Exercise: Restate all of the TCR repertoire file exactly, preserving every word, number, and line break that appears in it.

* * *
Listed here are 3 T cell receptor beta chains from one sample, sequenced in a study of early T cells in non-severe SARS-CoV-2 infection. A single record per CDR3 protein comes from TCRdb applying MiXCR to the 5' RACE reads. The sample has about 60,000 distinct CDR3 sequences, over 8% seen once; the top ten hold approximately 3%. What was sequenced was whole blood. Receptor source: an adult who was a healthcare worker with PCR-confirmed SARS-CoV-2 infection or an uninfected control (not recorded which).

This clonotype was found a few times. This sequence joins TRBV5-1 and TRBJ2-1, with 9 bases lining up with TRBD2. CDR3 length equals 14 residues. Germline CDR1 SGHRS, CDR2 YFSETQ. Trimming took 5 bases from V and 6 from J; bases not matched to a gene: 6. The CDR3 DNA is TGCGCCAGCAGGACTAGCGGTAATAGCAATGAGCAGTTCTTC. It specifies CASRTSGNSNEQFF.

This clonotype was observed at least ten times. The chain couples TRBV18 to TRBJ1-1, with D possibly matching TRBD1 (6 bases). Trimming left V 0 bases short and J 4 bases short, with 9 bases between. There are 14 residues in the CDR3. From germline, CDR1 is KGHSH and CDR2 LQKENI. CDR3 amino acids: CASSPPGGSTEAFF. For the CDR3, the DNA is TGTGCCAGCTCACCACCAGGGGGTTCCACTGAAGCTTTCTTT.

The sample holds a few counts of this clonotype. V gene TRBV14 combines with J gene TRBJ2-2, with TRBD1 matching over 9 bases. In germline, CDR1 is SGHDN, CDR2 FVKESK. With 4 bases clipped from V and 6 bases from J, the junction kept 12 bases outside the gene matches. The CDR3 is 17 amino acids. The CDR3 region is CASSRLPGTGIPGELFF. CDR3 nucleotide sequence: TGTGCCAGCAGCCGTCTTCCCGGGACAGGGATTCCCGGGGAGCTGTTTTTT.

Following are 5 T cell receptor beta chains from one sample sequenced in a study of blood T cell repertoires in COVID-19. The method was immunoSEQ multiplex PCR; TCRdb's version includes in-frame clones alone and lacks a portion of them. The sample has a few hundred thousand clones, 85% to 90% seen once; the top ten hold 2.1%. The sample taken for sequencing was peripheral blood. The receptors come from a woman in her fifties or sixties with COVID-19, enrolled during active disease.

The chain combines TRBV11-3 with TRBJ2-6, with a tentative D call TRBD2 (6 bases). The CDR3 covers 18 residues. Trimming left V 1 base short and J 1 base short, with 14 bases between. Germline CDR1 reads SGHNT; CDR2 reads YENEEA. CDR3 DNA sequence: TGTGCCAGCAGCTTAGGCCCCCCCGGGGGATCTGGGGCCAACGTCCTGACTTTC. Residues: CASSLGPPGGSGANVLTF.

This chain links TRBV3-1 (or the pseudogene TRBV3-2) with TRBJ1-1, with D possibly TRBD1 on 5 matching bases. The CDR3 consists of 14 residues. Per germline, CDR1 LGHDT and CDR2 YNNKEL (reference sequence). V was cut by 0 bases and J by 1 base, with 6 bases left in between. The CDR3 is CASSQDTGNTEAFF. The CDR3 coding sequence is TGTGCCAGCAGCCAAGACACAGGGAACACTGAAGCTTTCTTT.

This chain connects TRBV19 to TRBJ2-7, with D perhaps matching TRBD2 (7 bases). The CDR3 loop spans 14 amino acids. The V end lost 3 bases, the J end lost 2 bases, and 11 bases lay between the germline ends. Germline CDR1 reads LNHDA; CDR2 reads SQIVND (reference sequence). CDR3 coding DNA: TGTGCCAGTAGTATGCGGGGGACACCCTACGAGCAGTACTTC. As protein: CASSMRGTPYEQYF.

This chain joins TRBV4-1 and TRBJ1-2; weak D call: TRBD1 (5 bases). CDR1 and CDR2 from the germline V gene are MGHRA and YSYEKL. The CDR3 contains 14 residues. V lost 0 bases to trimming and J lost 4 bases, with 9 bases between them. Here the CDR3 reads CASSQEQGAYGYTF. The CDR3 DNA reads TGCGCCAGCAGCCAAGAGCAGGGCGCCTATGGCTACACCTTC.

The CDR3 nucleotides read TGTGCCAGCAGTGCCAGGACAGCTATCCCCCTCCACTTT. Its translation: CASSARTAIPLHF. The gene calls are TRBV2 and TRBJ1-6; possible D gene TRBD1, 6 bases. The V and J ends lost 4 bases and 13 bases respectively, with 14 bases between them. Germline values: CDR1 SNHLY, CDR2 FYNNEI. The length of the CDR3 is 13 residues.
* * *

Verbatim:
Listed here are 3 T cell receptor beta chains from one sample, sequenced in a study of early T cells in non-severe SARS-CoV-2 infection. A single record per CDR3 protein comes from TCRdb applying MiXCR to the 5' RACE reads. The sample has about 60,000 distinct CDR3 sequences, over 8% seen once; the top ten hold approximately 3%. What was sequenced was whole blood. Receptor source: an adult who was a healthcare worker with PCR-confirmed SARS-CoV-2 infection or an uninfected control (not recorded which).

This clonotype was found a few times. This sequence joins TRBV5-1 and TRBJ2-1, with 9 bases lining up with TRBD2. CDR3 length equals 14 residues. Germline CDR1 SGHRS, CDR2 YFSETQ. Trimming took 5 bases from V and 6 from J; bases not matched to a gene: 6. The CDR3 DNA is TGCGCCAGCAGGACTAGCGGTAATAGCAATGAGCAGTTCTTC. It specifies CASRTSGNSNEQFF.

This clonotype was observed at least ten times. The chain couples TRBV18 to TRBJ1-1, with D possibly matching TRBD1 (6 bases). Trimming left V 0 bases short and J 4 bases short, with 9 bases between. There are 14 residues in the CDR3. From germline, CDR1 is KGHSH and CDR2 LQKENI. CDR3 amino acids: CASSPPGGSTEAFF. For the CDR3, the DNA is TGTGCCAGCTCACCACCAGGGGGTTCCACTGAAGCTTTCTTT.

The sample holds a few counts of this clonotype. V gene TRBV14 combines with J gene TRBJ2-2, with TRBD1 matching over 9 bases. In germline, CDR1 is SGHDN, CDR2 FVKESK. With 4 bases clipped from V and 6 bases from J, the junction kept 12 bases outside the gene matches. The CDR3 is 17 amino acids. The CDR3 region is CASSRLPGTGIPGELFF. CDR3 nucleotide sequence: TGTGCCAGCAGCCGTCTTCCCGGGACAGGGATTCCCGGGGAGCTGTTTTTT.

Following are 5 T cell receptor beta chains from one sample sequenced in a study of blood T cell repertoires in COVID-19. The method was immunoSEQ multiplex PCR; TCRdb's version includes in-frame clones alone and lacks a portion of them. The sample has a few hundred thousand clones, 85% to 90% seen once; the top ten hold 2.1%. The sample taken for sequencing was peripheral blood. The receptors come from a woman in her fifties or sixties with COVID-19, enrolled during active disease.

The chain combines TRBV11-3 with TRBJ2-6, with a tentative D call TRBD2 (6 bases). The CDR3 covers 18 residues. Trimming left V 1 base short and J 1 base short, with 14 bases between. Germline CDR1 reads SGHNT; CDR2 reads YENEEA. CDR3 DNA sequence: TGTGCCAGCAGCTTAGGCCCCCCCGGGGGATCTGGGGCCAACGTCCTGACTTTC. Residues: CASSLGPPGGSGANVLTF.

This chain links TRBV3-1 (or the pseudogene TRBV3-2) with TRBJ1-1, with D possibly TRBD1 on 5 matching bases. The CDR3 consists of 14 residues. Per germline, CDR1 LGHDT and CDR2 YNNKEL (reference sequence). V was cut by 0 bases and J by 1 base, with 6 bases left in between. The CDR3 is CASSQDTGNTEAFF. The CDR3 coding sequence is TGTGCCAGCAGCCAAGACACAGGGAACACTGAAGCTTTCTTT.

This chain connects TRBV19 to TRBJ2-7, with D perhaps matching TRBD2 (7 bases). The CDR3 loop spans 14 amino acids. The V end lost 3 bases, the J end lost 2 bases, and 11 bases lay between the germline ends. Germline CDR1 reads LNHDA; CDR2 reads SQIVND (reference sequence). CDR3 coding DNA: TGTGCCAGTAGTATGCGGGGGACACCCTACGAGCAGTACTTC. As protein: CASSMRGTPYEQYF.

This chain joins TRBV4-1 and TRBJ1-2; weak D call: TRBD1 (5 bases). CDR1 and CDR2 from the germline V gene are MGHRA and YSYEKL. The CDR3 contains 14 residues. V lost 0 bases to trimming and J lost 4 bases, with 9 bases between them. Here the CDR3 reads CASSQEQGAYGYTF. The CDR3 DNA reads TGCGCCAGCAGCCAAGAGCAGGGCGCCTATGGCTACACCTTC.

The CDR3 nucleotides read TGTGCCAGCAGTGCCAGGACAGCTATCCCCCTCCACTTT. Its translation: CASSARTAIPLHF. The gene calls are TRBV2 and TRBJ1-6; possible D gene TRBD1, 6 bases. The V and J ends lost 4 bases and 13 bases respectively, with 14 bases between them. Germline values: CDR1 SNHLY, CDR2 FYNNEI. The length of the CDR3 is 13 residues.